Hazelwood on the big screen

Anne Simmons

The Chinese-Australian co-production The Whistleblower partly shot at Hazelwood Power Station will not only immortalise the iconic structure likely awaiting demolition on the silver screen, but also has delivered funds to two local charitable organisations.

ENGIE Hazelwood donated Chinese production company Edko Films’ entire location fee for the action chase scene to both Lifeline Gippsland and Rotary Centenary House.

With the funds, Lifeline Gippsland have replaced its delivery truck which a “blown away” chief executive Michelle Possingham said would allow the organisation to increase its revenue for “more calls, answers and more lives saved”.

“The truck that this is replacing was over 10 years and had almost 400,000 kilometres on the odometer so it was requiring regular maintenance which was taking away from the funding that we had to put into services to provide to the community,” Ms Possingham said.

“We can’t say enough how much we appreciate the support that ENGIE have given us.”

Edko supervising location manager Pia Emery said it was the first time in her 20 years in the industry she had seen “a location being so generous with their location fee”.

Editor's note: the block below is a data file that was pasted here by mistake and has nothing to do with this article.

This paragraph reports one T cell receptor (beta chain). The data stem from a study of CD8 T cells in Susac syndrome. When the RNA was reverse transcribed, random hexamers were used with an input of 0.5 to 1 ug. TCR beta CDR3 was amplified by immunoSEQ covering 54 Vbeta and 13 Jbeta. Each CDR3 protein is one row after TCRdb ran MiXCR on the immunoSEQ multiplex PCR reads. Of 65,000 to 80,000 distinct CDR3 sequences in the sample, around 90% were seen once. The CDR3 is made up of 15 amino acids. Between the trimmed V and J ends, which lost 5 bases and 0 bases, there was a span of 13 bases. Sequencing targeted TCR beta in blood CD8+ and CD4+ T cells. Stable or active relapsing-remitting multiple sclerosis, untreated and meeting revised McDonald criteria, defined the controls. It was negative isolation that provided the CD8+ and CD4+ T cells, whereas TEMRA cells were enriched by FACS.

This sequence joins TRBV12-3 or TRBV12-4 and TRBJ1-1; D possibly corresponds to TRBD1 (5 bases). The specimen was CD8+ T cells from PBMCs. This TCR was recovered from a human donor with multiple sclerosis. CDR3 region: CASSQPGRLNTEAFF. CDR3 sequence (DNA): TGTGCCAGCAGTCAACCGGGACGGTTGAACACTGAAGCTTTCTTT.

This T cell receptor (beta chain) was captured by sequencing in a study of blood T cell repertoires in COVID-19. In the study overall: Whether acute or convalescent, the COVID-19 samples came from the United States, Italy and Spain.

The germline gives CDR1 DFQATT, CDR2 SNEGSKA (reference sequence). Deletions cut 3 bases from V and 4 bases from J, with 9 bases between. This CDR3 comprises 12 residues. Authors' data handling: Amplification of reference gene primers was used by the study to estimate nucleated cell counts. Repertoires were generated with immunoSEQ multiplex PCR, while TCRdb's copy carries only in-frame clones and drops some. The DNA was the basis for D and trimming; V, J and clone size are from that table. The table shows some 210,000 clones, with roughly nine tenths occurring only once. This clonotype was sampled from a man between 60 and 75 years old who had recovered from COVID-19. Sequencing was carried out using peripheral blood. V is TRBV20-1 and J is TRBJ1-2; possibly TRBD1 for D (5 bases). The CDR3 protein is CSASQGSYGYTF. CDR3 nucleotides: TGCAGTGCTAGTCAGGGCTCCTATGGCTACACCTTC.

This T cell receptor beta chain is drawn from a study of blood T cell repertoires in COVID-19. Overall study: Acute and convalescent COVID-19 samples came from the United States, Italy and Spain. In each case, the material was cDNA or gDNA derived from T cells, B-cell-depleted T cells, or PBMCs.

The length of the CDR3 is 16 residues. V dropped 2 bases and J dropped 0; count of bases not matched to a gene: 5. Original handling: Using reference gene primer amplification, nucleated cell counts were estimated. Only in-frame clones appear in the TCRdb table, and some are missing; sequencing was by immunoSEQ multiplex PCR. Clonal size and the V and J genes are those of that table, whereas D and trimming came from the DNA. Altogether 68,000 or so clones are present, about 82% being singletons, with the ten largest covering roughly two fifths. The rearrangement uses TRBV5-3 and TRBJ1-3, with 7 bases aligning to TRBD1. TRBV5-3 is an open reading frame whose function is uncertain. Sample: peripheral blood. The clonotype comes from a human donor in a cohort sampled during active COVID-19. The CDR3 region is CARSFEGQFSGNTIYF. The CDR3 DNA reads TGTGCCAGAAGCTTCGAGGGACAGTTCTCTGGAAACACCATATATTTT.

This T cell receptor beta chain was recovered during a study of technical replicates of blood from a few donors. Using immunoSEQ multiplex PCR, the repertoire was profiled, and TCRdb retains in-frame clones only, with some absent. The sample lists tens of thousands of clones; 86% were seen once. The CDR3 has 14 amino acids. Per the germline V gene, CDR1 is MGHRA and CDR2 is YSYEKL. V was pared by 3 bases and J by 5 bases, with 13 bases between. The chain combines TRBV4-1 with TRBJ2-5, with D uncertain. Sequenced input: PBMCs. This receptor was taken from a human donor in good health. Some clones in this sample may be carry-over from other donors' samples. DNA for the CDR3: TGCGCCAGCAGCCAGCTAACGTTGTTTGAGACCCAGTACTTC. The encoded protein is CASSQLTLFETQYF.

The former power station is one of 48 locations the film crew is visiting to shoot what is the biggest Chinese-Australian co-production in Victoria’s history.

Hazelwood stands in for an African power station, and at the entrance of site, there are traces of sand where palm trees were carted in, a newly painted gatehouse and cars for about 150 crew in the car park.

Ms Emery said the producers initially wanted to shoot in Africa for a month, but she convinced them to stay in Victoria to not only contribute to the local economy but keep continuity of crew, stunt actors and designers.

“This added probably … another $5 million to $6 million that stayed in Victoria, rather than going to Africa, keeping our 700 people employed for that extra month,” Ms Emery said.

The African power station will be superimposed onto the site, but Ms Emery said “this is about giving us great ‘bones’, so to speak, on which to build on”.

Other locations include Dandenong and Geelong where streets were closed for action scenes.

Hazelwood Rehabilitation Project director Tony Innocenzi said the opportunity to support the community was the contributing factor to allow filming in the disused power station.

The location fee will also contribute to a solar panel project for Rotary Centenary House which will help the facility reduce energy costs while patients at Gippsland Cancer Care Centre and their families stay.